Texas-related research and examples of the climate-change impacts appear a number of other places in the new IPCC report:
- “Projected increases in sea levels, particularly along the coastlines of Florida, Louisiana, North Carolina, and Texas, will threaten many plants in coastal ecosystems through increased inundation, erosion, and salinity levels. In settings where landward shifts are not possible, a one-meter rise in sea level will result in loss of wetlands and mangroves along the Gulf of Mexico of 20 percent (in Tamaulipas) to 94 percent (in Veracruz).”
- A 2009 study, “Causes of salt marsh erosion in Galveston Bay, Texas,” is cited as backup for this statement: “Coastal lagoons and estuaries, as well as deltas are highly susceptible to alterations of sediment input and accumulation, processes that can be influenced by climate change via changes in mean and extreme sea levels, storminess, and precipitation. However, the primary drivers of widespread observed changes in those systems are human drivers other than climate change so that there is very low confidence in the detection of impacts related to climate change.”
- A 2011 report to the Texas Legislature by John Nielsen-Gammon, the state climatologist and a professor at A&M, was one study cited in support of this statement: “Extending over 1933 miles, the border between the United States and Mexico, which can be defined in different ways, illustrates the challenges and opportunities of responding to climate change in a trans-boundary context. Changing regional climate conditions and socioeconomic processes combined shape differentiated vulnerabilities of exposed populations, infrastructure and economic activities. … Since at least 1999, the region has experienced high temperatures and aridity anomalies leading to drought conditions affecting large areas on both sides of the border, and considered the most extreme in over a century of recorded precipitation patterns for the area. Streamflow in already oversubscribed rivers such as the Colorado and Rio Grande has decreased. Climatological conditions for the area have been unprecedented, with sustained high temperatures that may have exceeded any experienced for 1,200 years. While these changes cannot conclusively be attributed to anthropogenic climate change, they are consistent with climate change projections.”
- “Some studies project increased North American migration in response to climate change. [One group of researchers] estimated the emigration of an additional 1.4 to 6.7 million Mexicans by 2080 based on projected maize yield declines, range depending on model. [Princeton University’s Michael] Oppenheimer speculates that the indirect impacts of migration ‘could be as substantial as the direct effects of climate change in the receiving area,’ because the arrival migrants can increase pressure on climate-sensitive urban regions.”
- “Much of the transportation infrastructure across North America is aging, or inadequate (Mexico) which may make it more vulnerable to damage from extreme events and climate change. … Some transportation systems have been harmed. For example, in 2008, Hurricane Ike caused $2.4 billion in damages to ports and waterways in Texas. The “superflood” in Tennessee and Kentucky in 2010 caused $2.3 billion in damage. Hurricane Sandy resulted in flooding of portions of New York City’s subway system, overtopping of runways at La Guardia airport, and caused $400 million in damage to the New Jersey transit system.”
- “There is little literature focused on climate change and manufacturing, although one study suggested that manufacturing is among the most sensitive sectors to weather in the U.S. Weather affects the supply of raw material, production process, transportation of goods, and demand for certain products. In 2011, automobile manufacturers in North America experienced production losses associated with shortages of components due to flooding in Thailand. In 2013, reduced cattle-supply and higher feed prices associated with drought in Texas led to a decision to close a beef processing plant. Drought also caused delays for barge shipping on the Mississippi River in 2012. Major storms, like Hurricanes Sandy, Katrina and Andrew, significantly disrupted manufacturing activities, including plant shutdowns due to direct damages and/or loss of electricity and supply disruptions due to unavailability of parts, and difficulties delivering products due to compromised transportation networks.”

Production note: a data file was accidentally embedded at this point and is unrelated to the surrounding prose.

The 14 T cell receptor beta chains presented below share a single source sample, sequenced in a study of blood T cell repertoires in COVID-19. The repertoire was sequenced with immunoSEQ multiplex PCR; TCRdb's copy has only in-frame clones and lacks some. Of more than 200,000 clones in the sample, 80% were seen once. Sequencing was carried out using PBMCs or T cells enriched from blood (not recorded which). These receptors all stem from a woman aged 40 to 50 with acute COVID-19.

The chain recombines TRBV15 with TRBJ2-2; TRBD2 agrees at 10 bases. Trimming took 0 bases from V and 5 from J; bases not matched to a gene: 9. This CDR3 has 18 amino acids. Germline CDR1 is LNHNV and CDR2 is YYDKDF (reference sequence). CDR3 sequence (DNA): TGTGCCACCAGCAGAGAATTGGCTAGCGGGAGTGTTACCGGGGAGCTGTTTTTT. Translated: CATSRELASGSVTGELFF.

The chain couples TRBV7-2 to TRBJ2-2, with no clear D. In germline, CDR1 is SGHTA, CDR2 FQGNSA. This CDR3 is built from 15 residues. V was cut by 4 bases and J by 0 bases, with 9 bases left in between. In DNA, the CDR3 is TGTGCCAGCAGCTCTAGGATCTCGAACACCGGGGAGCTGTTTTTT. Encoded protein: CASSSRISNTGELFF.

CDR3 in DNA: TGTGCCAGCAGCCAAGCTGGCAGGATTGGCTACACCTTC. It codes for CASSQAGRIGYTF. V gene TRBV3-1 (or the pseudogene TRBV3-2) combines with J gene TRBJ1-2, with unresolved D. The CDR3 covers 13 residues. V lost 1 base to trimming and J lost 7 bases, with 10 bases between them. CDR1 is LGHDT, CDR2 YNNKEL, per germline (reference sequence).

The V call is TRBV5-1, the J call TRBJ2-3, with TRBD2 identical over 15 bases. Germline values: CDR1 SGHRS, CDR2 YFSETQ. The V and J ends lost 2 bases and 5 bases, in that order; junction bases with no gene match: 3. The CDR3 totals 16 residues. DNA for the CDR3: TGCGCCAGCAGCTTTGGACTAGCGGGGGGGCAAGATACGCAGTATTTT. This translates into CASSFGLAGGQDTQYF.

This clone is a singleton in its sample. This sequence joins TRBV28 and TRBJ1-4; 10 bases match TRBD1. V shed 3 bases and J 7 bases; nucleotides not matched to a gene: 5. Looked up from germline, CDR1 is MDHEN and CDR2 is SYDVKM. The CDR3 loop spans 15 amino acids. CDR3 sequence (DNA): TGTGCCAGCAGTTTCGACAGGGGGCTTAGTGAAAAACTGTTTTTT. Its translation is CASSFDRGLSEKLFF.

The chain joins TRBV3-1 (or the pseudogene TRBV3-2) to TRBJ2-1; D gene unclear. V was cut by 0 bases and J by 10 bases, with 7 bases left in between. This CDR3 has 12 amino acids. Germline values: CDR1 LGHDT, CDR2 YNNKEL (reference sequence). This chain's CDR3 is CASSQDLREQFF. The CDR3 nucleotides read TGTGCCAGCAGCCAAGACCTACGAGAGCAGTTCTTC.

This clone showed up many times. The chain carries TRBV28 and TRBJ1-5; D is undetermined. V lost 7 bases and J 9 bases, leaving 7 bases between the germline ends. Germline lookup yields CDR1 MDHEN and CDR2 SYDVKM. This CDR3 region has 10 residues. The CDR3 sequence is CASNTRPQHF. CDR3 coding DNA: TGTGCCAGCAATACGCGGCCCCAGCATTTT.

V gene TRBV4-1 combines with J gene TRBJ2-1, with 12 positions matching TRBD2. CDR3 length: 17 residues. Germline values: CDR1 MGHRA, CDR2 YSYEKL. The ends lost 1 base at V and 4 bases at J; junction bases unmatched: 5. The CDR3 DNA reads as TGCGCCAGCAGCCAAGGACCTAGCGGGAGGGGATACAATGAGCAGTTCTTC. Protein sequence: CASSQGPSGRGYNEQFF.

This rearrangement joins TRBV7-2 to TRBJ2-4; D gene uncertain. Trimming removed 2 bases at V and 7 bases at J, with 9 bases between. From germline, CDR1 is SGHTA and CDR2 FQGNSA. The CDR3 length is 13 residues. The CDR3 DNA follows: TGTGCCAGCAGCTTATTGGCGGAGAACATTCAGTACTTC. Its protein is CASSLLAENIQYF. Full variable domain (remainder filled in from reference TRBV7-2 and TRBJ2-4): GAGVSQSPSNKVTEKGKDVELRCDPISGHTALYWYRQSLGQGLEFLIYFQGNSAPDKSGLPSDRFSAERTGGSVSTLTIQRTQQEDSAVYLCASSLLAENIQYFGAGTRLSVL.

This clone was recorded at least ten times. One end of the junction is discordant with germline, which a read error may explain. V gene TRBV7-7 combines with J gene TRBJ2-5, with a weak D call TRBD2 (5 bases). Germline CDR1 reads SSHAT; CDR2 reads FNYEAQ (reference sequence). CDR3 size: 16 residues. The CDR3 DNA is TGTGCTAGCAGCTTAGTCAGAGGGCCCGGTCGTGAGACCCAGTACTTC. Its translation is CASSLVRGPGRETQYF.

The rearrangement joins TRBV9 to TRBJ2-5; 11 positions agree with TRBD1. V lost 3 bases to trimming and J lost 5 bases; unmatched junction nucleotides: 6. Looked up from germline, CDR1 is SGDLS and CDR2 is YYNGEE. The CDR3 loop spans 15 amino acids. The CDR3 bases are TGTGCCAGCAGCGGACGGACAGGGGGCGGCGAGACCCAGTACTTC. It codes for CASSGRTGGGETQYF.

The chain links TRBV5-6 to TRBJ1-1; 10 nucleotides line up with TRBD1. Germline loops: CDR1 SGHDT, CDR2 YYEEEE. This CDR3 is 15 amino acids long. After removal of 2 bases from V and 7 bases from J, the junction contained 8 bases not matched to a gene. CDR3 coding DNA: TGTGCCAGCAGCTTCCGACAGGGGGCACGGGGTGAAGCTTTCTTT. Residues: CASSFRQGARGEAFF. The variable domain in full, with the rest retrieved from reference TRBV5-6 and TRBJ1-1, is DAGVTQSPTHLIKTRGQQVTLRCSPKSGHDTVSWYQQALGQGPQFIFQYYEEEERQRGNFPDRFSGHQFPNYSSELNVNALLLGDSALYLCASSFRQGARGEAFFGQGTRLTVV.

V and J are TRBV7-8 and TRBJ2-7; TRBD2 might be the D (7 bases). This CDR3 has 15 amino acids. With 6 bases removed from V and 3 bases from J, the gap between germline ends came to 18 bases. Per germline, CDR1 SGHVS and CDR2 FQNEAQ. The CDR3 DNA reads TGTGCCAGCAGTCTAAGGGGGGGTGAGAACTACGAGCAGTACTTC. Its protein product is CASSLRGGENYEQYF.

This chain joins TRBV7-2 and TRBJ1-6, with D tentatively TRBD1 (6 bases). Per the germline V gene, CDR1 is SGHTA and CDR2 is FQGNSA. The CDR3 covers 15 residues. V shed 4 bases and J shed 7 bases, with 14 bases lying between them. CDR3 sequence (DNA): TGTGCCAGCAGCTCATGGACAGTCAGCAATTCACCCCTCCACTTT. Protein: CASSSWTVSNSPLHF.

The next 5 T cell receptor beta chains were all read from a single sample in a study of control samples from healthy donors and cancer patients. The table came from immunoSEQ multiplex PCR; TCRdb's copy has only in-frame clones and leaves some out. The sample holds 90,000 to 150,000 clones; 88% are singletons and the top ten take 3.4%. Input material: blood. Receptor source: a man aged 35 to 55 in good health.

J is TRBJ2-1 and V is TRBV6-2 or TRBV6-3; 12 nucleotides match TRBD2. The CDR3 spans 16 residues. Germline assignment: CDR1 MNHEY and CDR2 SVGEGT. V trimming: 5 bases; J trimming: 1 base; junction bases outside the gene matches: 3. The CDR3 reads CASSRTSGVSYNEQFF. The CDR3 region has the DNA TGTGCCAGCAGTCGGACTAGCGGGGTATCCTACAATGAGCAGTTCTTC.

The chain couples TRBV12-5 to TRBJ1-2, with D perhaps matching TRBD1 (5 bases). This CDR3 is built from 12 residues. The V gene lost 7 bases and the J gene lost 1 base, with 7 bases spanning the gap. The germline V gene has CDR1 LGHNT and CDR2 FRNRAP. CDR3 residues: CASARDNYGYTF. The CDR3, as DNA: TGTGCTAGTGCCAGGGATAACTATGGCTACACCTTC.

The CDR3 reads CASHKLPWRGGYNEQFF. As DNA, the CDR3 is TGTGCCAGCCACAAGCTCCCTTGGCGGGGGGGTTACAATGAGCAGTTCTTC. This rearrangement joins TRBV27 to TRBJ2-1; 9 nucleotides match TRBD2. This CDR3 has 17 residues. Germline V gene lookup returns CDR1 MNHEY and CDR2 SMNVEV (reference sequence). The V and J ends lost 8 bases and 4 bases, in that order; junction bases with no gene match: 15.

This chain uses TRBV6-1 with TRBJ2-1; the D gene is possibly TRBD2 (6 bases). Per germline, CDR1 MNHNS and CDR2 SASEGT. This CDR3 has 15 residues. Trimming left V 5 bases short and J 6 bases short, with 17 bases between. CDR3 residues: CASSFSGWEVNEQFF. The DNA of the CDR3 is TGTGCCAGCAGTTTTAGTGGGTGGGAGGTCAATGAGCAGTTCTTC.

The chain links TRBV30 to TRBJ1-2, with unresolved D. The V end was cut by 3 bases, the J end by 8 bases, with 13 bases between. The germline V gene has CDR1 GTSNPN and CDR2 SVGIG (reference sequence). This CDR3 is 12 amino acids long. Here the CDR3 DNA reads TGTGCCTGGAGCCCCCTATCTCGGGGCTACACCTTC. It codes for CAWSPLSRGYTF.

The beef plant in question – a Cargill facility in Plainview – is featured in the April 13 premiere episode of a nine-part Showtime documentary series on climate change. Hayhoe of Texas Tech appears in the Cargill segment.
In a university press release about the series, a statement from Hayhoe chimed with the key conclusions of the new IPCC report about climate change’s current impacts:
I hope this program will show us how climate change isn’t just some far-off issue that only matters to our children’s children, the polar bears in the Arctic or to islanders in the South Seas. Climate change is already affecting our lives today right here in the places where we live. It’s changing the birds, bugs and plants we see in our backyards. It’s affecting where we grow our food and how much water we have, altering the shape of our coastlines and increasing the risks of many types of extreme weather.
The IPCC on limiting climate change
An IPCC report covering ways to limit climate change – the third of three major reports the organization is releasing in 2013 and this year – was scheduled to be released on April 13.
According to a leaked draft, Reuters reported Friday that the report would say “a radical shift from fossil fuels to low-carbon energy would slow world economic growth by only a tiny fraction every year.”
Many governments had complained that an earlier draft was not clear in its estimate of the costs of low-carbon energy, which include solar or wind, nuclear and fossil fuels whose greenhouse gas emissions are captured and buried underground.
The new draft … indicates that world economic losses would be small compared to projected costs of heat waves, floods, storms and rising sea levels.
The Guardian reported that the report would say “clean energy will have to at least treble in output and dominate world energy supplies by 2050 in order to avoid catastrophic climate change.”
The report produced by hundreds of experts and backed by almost 200 world governments, will detail the dramatic transformation required of the entire globe’s power system, including ending centuries of coal, oil and gas supremacy.
Currently fossil fuels provide more than 80 percent of all energy but the urgent need to cut planet-warming carbon emissions means this must fall to as little as a third of present levels in coming decades, according to a leaked draft ….
The first of the IPCC’s major 2013-14 reports, detailing the past several years’ findings on the science of human-caused global warming and climate change, concluded that it is “unequivocal” the climate is warming and that it is “extremely likely” (meaning more than 95 percent certain) that humans have been the main reason for this trend since the mid-20th century.
Image credit: Intergovernmental Panel on Climate Change